Page 10: Egypt’s fast-growing population has hit 100 million people, presenting a pressing problem for an already overburdened country with limited resources.

Page 17: A NSW Supreme Court judge has slammed the “materially misleading” and “deceptive” reports of a US-based short seller criticising the ASX-listed Rural Funds Group, in a move set to shake up the way high-profile shorts target the market.

Page 19: NBN Co’s use of fibre-to-the-node technology to connect homes to the National Broadband Network has once again come under fire, with the competition regulator’s latest speed test highlighting it as a major pain point for end users.

Page 20: The takeover battle for fuels retailer Caltex has gained fresh momentum, with investment giant Macquarie joining the UK’s EG Group to consider a potential bid to trump Couche-Tard’s $8.6bn offer.

 

 

The West Australian

Page 3: Allegations of misconduct by two suspended senior City of Perth employees have been reported to the Corruption and Crime Commission.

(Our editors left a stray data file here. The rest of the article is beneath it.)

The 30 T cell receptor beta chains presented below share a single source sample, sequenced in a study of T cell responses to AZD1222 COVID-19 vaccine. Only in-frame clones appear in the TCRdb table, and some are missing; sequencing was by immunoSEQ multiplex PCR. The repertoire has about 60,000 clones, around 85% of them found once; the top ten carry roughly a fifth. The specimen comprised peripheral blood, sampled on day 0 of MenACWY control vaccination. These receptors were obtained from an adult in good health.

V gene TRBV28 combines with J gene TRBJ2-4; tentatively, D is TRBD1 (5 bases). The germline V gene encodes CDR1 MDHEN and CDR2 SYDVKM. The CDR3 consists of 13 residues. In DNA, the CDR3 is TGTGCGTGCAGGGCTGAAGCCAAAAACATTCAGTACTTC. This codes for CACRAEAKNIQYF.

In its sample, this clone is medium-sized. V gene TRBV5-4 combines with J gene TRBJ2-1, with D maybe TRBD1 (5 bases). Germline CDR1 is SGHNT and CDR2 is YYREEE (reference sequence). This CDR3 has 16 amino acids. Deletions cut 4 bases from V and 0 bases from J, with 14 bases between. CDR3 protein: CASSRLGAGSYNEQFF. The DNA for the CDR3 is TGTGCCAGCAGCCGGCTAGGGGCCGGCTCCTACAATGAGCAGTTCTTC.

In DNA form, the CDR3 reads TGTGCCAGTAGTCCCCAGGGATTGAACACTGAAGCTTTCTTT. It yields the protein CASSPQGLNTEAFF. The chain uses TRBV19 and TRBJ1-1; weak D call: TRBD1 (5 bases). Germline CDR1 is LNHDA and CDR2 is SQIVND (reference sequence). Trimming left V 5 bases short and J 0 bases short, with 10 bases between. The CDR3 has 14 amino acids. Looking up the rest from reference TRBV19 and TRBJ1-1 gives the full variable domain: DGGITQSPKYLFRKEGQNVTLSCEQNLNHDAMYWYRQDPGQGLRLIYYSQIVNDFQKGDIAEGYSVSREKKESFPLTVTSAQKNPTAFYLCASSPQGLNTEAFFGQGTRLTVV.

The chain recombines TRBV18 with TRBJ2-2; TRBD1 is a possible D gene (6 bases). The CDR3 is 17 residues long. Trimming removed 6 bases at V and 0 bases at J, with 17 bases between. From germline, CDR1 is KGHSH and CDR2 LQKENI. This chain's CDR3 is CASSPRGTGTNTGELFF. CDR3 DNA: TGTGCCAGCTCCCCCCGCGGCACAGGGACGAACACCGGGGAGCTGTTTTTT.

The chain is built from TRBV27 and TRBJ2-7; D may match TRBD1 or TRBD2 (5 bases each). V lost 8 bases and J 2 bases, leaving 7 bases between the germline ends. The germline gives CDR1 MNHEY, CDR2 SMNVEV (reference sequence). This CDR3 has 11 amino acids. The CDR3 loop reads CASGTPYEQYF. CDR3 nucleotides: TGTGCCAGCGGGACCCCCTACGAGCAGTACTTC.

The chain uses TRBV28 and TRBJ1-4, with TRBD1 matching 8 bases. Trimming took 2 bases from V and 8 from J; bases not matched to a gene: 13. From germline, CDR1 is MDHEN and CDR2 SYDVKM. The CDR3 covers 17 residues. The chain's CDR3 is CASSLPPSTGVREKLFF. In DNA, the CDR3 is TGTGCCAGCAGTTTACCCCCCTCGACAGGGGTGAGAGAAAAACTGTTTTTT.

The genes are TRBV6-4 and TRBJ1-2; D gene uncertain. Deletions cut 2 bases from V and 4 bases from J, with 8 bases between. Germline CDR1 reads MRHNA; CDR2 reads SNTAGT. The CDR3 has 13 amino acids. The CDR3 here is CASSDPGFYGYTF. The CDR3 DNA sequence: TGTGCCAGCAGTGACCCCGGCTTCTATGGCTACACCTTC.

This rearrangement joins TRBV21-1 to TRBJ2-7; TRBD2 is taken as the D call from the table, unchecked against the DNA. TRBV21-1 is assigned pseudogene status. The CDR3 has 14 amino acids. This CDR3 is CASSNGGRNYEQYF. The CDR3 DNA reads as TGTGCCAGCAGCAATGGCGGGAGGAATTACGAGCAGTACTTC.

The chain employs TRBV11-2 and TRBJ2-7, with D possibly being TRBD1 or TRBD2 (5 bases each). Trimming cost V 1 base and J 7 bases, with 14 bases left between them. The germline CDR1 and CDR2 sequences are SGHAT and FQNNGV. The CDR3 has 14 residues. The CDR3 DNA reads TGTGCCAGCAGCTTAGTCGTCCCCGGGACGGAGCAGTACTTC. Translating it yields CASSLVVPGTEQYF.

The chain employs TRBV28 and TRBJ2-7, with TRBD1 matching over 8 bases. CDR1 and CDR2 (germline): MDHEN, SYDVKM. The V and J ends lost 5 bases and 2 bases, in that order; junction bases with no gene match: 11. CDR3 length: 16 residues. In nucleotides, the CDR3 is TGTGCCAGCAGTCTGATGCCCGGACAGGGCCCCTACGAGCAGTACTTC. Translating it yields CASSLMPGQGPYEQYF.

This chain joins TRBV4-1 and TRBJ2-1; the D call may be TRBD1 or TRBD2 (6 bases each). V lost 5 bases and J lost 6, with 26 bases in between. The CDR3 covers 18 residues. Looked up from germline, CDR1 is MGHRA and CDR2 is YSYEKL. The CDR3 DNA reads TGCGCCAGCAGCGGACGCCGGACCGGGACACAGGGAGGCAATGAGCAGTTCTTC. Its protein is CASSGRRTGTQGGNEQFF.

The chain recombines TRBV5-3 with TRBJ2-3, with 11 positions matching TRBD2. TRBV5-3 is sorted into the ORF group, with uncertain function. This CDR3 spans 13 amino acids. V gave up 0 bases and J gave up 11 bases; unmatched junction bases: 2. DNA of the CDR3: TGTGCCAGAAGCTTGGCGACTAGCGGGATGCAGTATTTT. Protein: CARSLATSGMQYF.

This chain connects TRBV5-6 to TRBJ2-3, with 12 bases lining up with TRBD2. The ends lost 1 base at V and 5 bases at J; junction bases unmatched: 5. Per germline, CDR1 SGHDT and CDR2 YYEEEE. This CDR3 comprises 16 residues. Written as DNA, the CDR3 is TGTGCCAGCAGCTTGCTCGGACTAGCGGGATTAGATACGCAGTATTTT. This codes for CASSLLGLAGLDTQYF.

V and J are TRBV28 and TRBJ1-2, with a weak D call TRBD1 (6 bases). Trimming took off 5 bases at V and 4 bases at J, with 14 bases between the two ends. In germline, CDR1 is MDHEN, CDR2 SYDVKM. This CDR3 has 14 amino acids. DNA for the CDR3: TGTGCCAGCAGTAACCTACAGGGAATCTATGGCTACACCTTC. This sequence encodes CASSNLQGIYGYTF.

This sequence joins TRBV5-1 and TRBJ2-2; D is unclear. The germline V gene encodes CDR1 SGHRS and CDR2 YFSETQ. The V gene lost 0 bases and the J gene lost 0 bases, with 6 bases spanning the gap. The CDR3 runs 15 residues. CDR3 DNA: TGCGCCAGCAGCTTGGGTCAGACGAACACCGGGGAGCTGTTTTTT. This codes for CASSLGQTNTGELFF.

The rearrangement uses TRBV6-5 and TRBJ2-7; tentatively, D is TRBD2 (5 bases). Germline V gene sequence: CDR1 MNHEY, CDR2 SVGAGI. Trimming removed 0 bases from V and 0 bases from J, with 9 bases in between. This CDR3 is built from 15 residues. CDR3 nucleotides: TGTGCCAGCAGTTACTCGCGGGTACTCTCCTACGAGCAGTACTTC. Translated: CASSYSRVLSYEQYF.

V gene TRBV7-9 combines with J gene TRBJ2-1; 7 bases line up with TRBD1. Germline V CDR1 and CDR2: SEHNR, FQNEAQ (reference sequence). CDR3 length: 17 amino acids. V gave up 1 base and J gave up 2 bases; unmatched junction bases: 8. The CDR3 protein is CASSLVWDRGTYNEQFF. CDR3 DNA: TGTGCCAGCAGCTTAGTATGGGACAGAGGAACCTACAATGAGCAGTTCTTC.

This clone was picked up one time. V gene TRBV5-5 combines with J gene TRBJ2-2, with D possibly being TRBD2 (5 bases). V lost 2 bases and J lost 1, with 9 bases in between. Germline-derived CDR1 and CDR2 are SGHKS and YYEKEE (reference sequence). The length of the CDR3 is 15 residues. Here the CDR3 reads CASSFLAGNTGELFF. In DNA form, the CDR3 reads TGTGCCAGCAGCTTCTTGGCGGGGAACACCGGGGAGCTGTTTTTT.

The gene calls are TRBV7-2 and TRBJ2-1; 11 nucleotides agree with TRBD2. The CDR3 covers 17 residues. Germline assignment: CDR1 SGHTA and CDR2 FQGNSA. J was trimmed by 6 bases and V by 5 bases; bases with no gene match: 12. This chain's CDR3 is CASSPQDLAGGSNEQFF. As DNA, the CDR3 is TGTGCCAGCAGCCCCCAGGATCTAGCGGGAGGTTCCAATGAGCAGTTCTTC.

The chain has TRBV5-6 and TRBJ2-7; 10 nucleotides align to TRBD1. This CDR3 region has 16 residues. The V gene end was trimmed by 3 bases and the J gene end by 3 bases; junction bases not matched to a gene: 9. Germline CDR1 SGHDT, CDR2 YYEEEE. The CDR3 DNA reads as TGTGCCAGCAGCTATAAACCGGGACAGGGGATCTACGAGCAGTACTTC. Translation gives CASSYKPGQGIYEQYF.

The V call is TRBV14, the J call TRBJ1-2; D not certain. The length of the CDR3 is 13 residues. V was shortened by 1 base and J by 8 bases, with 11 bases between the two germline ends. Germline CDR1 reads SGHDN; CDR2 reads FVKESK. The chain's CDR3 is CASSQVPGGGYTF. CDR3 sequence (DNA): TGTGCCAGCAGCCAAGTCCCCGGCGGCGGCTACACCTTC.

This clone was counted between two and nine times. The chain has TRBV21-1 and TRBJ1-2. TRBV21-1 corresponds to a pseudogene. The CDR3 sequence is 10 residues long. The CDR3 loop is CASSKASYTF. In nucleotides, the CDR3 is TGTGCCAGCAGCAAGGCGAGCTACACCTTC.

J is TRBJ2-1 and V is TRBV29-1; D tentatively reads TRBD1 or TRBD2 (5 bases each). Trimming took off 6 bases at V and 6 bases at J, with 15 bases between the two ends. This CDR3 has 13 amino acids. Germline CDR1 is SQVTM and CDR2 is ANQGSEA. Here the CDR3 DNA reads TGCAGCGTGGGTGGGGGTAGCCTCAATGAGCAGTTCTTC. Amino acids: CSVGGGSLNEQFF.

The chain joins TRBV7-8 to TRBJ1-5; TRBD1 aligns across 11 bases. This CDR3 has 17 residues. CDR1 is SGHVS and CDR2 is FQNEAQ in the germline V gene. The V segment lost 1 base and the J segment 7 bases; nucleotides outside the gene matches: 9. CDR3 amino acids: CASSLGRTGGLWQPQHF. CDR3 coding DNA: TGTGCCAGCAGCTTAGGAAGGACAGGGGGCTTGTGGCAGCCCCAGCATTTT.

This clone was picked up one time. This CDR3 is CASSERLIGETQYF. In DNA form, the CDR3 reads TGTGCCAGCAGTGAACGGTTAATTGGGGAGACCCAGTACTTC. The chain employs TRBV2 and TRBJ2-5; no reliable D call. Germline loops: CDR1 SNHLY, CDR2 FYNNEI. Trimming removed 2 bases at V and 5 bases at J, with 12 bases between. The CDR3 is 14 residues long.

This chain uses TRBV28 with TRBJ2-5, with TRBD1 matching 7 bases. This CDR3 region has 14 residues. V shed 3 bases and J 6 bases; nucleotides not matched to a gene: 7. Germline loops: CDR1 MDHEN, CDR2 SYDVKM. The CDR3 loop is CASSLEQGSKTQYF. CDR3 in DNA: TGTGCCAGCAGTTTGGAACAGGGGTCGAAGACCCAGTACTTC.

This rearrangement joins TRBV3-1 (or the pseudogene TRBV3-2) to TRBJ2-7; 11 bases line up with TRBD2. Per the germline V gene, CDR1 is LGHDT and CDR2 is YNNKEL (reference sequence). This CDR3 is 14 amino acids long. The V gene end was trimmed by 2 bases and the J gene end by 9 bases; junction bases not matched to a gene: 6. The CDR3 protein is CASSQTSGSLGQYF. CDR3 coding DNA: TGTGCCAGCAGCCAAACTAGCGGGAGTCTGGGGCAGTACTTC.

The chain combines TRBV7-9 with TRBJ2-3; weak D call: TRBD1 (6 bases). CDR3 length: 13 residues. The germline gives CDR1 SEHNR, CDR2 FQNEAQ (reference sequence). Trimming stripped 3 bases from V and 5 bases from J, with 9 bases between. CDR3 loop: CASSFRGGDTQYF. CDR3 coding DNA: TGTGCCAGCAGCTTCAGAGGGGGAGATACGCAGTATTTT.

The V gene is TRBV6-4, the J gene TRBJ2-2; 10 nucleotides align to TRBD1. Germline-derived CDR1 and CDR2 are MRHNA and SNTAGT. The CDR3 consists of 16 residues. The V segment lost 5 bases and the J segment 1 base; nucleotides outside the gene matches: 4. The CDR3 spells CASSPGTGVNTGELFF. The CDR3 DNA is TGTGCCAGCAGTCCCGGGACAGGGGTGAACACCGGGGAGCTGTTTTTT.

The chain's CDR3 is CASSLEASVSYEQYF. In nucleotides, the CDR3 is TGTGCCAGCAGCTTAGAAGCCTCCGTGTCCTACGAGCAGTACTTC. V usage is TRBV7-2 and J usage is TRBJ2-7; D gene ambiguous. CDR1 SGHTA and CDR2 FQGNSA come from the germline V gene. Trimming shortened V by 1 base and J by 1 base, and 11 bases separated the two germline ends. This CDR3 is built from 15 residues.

Page 4: Scott Morrison says the Federal Government’s 12-year campaign to “close the gap” between indigenous and non-indigenous Australians has failed and a new approach led by First Nations people is needed.

Scott Morrison will bring his new-look ministry to WA in April for a full meeting of Cabinet.

Page 10: Deaths from breast cancer will be non-existent within the next decade if an ambitious Australian plan comes to fruition.

Page 20: Iron ore pioneer Peter Wright had a “peculiar obsession about blood line and the Wright family dynasty” and wanted his company controlled by all three of his children after his death, according to an old legal letter.

Business: WA dairy farmers have described a 1c/litre price rise from processor Harvey Fresh as a massive slap in the face for their struggling industry.

Australian Finance Group’s purchase of rival mortgage wholesaler Connective Group is under a cloud after the competition regulator raised concerns about the $120 million deal.

Millennials have become pessimistic for the first time since the end of the last housing boom, according to Westpac’s latest consumer confidence survey.

STANDING BY BUSINESS. TRUSTED BY BUSINESS.